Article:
Jotwell’s editors reviewed authors affiliated with law schools up and down the legal hierarchy. Only 6% of Jotwell’s reviewed authors were at schools ranked in the top 3 according to the US News and World Report’s 2015 rankings, with an additional 18% at schools ranked 4 to 14. 22% were at schools ranked 15-40, 18% at schools ranked 40-80, and 11% at school ranked 80+. 4% of authors were from unranked law schools. International authors constituted 10% of those reviewed, and authors not employed at law schools were an additional 10% of those reviewed.
This is broadly reflective of the diversity of institutions that Jotwell’s editors hale from, but contrasts sharply with the much less diverse institutional origions of those published in top law journals.4 Five percent of Jotwell’s editors were at schools ranked 1-3 in US News’ 2015 rankings, 12% at schools ranked 4-14, 23% at schools ranked 15-40, and 27% at schools ranked 41-80. Fourteen percent were from schools ranked 80+ and 4% from unranked domestic law schools. An additional 11% of editors work at international universities and 1% are not affiliated with law schools. Jotwell’s reviewed authors come not just from top law schools but from low-ranked and even unranked schools. Jotwell in this sense is achieving its goal of recognizing legal scholarship regardless of its source. We note also the appreciable number of non-US-based scholars and non-lawyer scholars recognized in Jotwell reviews.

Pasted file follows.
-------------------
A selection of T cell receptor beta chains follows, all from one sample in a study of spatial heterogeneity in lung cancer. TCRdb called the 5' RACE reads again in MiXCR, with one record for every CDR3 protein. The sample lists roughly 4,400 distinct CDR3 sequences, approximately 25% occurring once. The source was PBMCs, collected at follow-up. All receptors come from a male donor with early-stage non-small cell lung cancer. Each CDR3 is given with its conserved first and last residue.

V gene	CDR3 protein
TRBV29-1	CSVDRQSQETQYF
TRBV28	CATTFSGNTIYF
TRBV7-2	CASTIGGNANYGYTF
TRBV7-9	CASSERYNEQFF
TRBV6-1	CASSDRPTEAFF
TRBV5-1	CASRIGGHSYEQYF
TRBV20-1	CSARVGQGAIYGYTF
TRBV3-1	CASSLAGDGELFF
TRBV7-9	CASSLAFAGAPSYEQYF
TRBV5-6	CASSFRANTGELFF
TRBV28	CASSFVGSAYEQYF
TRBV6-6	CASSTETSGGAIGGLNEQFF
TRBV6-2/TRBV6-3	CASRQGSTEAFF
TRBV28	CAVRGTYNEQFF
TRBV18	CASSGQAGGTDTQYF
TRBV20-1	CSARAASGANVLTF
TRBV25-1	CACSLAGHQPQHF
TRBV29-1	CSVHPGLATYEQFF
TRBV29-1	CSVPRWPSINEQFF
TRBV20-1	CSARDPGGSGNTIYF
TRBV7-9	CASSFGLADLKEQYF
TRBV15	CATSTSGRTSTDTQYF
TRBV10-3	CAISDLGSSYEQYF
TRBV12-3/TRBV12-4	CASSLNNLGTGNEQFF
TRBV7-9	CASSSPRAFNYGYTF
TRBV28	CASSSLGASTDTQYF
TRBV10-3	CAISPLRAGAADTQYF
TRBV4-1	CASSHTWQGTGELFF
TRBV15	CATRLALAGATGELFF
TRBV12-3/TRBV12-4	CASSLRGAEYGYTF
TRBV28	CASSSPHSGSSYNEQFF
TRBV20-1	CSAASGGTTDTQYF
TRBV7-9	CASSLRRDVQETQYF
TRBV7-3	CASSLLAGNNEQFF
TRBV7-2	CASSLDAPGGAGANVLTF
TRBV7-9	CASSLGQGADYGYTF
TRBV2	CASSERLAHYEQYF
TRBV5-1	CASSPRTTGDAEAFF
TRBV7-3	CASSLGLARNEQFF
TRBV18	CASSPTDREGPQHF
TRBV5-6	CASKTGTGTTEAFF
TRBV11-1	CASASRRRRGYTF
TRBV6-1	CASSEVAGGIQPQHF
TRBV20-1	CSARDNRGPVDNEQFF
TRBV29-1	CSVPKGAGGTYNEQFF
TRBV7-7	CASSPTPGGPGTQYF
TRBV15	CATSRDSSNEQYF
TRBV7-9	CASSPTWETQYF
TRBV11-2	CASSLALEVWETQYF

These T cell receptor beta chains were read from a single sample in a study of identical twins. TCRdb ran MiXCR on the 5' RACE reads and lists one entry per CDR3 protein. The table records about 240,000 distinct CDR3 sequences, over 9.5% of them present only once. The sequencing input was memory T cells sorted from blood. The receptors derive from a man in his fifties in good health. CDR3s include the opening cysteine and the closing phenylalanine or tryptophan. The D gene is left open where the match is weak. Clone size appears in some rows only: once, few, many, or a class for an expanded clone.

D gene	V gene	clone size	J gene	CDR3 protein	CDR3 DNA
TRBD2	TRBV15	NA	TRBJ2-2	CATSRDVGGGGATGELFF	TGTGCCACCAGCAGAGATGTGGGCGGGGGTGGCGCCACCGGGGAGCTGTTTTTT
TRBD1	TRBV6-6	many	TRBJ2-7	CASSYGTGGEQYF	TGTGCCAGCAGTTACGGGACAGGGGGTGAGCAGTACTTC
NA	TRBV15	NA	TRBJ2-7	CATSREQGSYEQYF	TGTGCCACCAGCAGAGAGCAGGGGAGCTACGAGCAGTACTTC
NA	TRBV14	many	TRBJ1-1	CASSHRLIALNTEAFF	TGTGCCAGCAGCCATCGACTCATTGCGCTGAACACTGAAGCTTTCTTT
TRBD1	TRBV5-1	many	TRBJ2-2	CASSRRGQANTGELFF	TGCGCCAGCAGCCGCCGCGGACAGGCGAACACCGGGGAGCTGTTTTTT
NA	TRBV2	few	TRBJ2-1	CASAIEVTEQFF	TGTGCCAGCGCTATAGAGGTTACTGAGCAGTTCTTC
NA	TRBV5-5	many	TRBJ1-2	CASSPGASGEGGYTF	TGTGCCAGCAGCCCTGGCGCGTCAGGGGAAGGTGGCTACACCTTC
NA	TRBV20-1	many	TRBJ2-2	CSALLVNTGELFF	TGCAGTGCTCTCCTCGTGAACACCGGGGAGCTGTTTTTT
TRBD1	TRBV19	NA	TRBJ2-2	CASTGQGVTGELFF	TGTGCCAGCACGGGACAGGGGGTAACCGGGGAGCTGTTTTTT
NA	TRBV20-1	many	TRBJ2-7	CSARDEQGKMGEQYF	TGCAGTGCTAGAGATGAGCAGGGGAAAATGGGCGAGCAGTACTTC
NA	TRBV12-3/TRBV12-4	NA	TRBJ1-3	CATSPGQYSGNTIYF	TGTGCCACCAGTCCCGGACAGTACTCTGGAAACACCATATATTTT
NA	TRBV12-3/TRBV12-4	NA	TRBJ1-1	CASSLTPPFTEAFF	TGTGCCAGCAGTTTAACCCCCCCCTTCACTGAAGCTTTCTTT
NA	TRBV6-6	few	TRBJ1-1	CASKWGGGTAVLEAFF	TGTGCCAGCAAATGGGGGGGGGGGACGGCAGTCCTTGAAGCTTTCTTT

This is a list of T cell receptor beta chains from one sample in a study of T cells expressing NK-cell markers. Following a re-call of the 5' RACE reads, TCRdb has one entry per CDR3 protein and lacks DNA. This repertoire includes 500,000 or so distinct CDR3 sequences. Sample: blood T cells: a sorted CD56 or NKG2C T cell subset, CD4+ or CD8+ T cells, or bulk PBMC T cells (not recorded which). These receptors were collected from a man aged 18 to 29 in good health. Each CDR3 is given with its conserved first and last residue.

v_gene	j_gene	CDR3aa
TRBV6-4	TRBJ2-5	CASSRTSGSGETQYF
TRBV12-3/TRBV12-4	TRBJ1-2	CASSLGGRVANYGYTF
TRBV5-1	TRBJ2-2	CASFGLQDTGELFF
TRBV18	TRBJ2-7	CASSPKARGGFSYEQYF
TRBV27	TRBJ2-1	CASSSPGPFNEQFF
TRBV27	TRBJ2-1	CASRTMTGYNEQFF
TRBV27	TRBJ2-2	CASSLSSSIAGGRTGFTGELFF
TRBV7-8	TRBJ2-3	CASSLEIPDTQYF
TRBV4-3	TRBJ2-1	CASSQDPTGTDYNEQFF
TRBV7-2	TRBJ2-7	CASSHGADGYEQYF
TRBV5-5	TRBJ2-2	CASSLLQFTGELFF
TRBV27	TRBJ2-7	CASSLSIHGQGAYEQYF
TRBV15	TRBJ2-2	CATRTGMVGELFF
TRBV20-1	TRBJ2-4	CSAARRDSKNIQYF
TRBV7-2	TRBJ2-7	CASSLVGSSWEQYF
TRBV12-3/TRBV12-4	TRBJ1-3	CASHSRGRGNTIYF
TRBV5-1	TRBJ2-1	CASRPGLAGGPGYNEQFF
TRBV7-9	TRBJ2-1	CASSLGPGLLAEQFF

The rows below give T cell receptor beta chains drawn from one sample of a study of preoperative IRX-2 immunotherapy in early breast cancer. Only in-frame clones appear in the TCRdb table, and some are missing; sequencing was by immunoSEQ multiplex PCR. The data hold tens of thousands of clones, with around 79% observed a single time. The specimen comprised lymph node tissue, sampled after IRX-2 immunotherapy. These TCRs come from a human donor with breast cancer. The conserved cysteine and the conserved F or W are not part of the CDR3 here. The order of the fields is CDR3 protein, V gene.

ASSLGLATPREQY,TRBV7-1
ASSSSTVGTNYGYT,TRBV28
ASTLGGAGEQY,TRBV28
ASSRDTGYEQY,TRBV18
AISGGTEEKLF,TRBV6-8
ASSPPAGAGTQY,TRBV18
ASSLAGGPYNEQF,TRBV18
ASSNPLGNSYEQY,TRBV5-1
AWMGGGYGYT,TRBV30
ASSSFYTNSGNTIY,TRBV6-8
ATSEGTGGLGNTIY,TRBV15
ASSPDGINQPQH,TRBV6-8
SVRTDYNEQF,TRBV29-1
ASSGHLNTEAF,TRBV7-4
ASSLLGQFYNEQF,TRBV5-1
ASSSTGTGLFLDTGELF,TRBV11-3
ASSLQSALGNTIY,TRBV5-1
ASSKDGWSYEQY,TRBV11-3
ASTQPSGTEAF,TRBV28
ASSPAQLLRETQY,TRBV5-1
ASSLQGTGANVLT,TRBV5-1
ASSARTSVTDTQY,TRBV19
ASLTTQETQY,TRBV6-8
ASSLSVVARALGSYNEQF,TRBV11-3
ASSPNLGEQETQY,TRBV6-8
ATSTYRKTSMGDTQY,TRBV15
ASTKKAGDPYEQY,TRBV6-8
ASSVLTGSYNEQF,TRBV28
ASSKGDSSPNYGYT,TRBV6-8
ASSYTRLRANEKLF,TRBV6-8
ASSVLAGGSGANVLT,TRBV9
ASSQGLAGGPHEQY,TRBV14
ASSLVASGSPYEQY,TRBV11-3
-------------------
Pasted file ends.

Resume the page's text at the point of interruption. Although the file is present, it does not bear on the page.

Figure 2: School rankings of the employers of Jotwell reviewed authors. Rankings based on the 2015 US News and World Reports Law School Rankings. N= 192. (Click for larger version)
Law Review Ranking
Jotwell editors chose to review articles published by law reviews from throughout the ranking pool. More than 20% of reviewed articles appeared in law reviews ranked outside the top 80 according to Washington & Lee’s 2014 law review rankings, with 7% from reviews ranked 40-80, and 20% in law reviews ranked 15-40. Less than 20% of the reviewed articles were published in the top 14 law reviews. In addition to using Washington and Lee’s specific ranking of law reviews, we also ranked journals based on the rank of their affiliated school in the US News’ 2015 rankings as another indicator of relative prestige. The major differences in these two rankings are apparent at the extreme ends of the scale, where subject-specific journals from top law schools are ranked highly by US News but appear much lower in Washington & Lee’s rankings (where top spots are occupied by general law reviews). As such, 27% of Jotwell’s reviewed articles were in journals ranked in the top 14 according to US News rankings, 19% in journals ranked 15-40, 9% in journals ranked 40-80, and 1% in journals affiliated with schools ranked 80 and above. We also note that 18% of Jotwell reviews were of books and 15% were of articles appearing in non-law journals, which are not included in these rankings. Jotwell’s editors are thus frequently reviewing articles from outside top law journals, suggesting that Jotwell is achieving its goal of identifying quality legal scholarship regardless of where it is published.
Figure 3: Rankings of Law Reviews publishing Jotwell’s reviewed articles. US News Rankings represent the ranking of the school the law review is affiliated with. Washington & Lee rankings are the 2014 rankings of the law reviews themselves. The N/A category includes unpublished papers, non-law journals and other law journals not ranked by the chosen institution (i.e. law reviews not affiliated with a specific school were considered N/A for US News rankings). N= 192. (Click for larger version)
Race and Gender